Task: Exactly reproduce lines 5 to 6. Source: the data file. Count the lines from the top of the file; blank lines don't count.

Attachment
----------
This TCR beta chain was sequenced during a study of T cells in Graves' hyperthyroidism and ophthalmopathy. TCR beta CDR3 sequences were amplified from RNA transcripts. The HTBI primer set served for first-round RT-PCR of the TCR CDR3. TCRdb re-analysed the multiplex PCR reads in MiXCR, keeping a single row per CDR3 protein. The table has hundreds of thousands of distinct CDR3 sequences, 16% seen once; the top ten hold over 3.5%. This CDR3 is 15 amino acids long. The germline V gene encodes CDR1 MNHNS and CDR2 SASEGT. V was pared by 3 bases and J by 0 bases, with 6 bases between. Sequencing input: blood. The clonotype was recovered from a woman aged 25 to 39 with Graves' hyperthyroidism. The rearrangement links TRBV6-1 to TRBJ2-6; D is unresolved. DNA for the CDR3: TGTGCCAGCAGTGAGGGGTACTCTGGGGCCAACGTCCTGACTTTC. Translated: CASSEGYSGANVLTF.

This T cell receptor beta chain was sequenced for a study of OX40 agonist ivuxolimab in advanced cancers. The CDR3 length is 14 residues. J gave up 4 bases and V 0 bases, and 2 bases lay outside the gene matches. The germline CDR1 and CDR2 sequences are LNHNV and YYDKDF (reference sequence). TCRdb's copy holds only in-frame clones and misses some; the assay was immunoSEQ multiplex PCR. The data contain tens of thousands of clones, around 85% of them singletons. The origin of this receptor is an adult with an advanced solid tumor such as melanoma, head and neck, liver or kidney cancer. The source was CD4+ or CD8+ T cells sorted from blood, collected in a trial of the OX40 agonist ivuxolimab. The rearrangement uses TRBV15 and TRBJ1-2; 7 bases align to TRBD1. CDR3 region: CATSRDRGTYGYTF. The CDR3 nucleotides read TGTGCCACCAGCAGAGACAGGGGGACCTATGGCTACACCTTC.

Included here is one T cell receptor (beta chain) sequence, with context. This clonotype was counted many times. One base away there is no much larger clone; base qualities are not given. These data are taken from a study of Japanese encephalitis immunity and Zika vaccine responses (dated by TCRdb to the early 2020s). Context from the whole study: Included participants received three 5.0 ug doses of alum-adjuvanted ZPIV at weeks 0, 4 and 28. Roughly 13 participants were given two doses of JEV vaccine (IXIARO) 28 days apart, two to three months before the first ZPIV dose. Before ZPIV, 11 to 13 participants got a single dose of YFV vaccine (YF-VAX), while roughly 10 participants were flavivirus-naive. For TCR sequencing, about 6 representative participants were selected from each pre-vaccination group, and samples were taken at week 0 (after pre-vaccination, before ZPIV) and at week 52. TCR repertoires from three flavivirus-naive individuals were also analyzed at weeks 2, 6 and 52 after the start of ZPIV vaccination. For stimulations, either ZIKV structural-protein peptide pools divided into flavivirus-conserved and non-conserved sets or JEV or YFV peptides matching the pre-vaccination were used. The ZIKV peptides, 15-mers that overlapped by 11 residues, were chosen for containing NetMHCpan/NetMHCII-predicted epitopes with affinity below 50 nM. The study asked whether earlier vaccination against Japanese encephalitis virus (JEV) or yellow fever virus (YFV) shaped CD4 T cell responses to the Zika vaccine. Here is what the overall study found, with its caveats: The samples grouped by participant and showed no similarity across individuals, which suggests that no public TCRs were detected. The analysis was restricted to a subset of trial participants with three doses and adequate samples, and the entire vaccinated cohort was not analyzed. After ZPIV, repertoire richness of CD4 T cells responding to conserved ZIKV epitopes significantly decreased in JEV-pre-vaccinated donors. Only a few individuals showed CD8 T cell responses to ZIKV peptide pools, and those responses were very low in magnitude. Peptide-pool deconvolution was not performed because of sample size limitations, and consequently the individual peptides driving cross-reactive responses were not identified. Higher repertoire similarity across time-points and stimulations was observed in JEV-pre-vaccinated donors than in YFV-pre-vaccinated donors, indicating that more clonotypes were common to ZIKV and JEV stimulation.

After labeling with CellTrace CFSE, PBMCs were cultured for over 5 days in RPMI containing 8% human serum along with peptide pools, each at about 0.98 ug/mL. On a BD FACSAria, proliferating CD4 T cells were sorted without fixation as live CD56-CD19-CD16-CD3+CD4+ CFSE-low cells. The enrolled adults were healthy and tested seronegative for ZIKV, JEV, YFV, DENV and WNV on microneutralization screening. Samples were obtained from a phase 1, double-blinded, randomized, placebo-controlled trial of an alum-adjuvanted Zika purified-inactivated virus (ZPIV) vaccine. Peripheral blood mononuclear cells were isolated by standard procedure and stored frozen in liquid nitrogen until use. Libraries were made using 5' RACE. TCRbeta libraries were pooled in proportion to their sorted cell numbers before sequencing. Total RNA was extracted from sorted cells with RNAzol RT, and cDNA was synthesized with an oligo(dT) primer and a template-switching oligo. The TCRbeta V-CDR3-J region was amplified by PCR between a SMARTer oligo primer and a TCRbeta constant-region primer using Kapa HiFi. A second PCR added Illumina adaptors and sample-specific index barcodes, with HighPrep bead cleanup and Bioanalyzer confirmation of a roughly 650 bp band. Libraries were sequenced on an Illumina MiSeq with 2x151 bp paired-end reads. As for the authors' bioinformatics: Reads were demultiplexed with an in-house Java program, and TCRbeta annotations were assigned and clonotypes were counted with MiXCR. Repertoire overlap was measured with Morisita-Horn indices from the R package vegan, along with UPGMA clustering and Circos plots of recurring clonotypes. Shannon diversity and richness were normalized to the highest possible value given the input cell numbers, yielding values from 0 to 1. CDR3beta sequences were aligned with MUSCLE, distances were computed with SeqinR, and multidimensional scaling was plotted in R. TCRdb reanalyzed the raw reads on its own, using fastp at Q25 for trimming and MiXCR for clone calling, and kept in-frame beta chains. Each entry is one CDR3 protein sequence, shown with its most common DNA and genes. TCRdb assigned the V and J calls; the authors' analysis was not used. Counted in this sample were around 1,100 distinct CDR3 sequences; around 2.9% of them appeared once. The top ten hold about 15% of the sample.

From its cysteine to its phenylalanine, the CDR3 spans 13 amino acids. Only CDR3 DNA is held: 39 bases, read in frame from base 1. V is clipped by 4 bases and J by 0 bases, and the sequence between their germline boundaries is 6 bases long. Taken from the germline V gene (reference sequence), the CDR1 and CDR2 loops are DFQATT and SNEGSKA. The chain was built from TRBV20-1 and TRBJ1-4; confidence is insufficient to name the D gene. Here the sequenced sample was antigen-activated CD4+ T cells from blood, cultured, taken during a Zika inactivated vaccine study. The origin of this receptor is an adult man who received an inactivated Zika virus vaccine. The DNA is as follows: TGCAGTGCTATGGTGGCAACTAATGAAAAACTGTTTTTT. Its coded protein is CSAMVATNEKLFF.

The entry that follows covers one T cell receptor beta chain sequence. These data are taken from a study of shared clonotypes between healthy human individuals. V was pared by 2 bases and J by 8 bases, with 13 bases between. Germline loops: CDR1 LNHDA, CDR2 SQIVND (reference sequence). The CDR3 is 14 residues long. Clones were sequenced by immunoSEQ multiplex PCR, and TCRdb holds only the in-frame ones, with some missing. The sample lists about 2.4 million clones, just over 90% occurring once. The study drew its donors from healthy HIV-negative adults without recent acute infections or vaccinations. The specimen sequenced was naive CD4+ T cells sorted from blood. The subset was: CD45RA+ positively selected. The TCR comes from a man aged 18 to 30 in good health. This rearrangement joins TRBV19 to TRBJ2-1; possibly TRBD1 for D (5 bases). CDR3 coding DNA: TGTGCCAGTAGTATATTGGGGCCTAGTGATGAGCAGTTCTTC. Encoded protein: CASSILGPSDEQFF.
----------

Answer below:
From its cysteine to its phenylalanine, the CDR3 spans 13 amino acids. Only CDR3 DNA is held: 39 bases, read in frame from base 1. V is clipped by 4 bases and J by 0 bases, and the sequence between their germline boundaries is 6 bases long. Taken from the germline V gene (reference sequence), the CDR1 and CDR2 loops are DFQATT and SNEGSKA. The chain was built from TRBV20-1 and TRBJ1-4; confidence is insufficient to name the D gene. Here the sequenced sample was antigen-activated CD4+ T cells from blood, cultured, taken during a Zika inactivated vaccine study. The origin of this receptor is an adult man who received an inactivated Zika virus vaccine. The DNA is as follows: TGCAGTGCTATGGTGGCAACTAATGAAAAACTGTTTTTT. Its coded protein is CSAMVATNEKLFF.

The entry that follows covers one T cell receptor beta chain sequence. These data are taken from a study of shared clonotypes between healthy human individuals. V was pared by 2 bases and J by 8 bases, with 13 bases between. Germline loops: CDR1 LNHDA, CDR2 SQIVND (reference sequence). The CDR3 is 14 residues long. Clones were sequenced by immunoSEQ multiplex PCR, and TCRdb holds only the in-frame ones, with some missing. The sample lists about 2.4 million clones, just over 90% occurring once. The study drew its donors from healthy HIV-negative adults without recent acute infections or vaccinations. The specimen sequenced was naive CD4+ T cells sorted from blood. The subset was: CD45RA+ positively selected. The TCR comes from a man aged 18 to 30 in good health. This rearrangement joins TRBV19 to TRBJ2-1; possibly TRBD1 for D (5 bases). CDR3 coding DNA: TGTGCCAGTAGTATATTGGGGCCTAGTGATGAGCAGTTCTTC. Encoded protein: CASSILGPSDEQFF.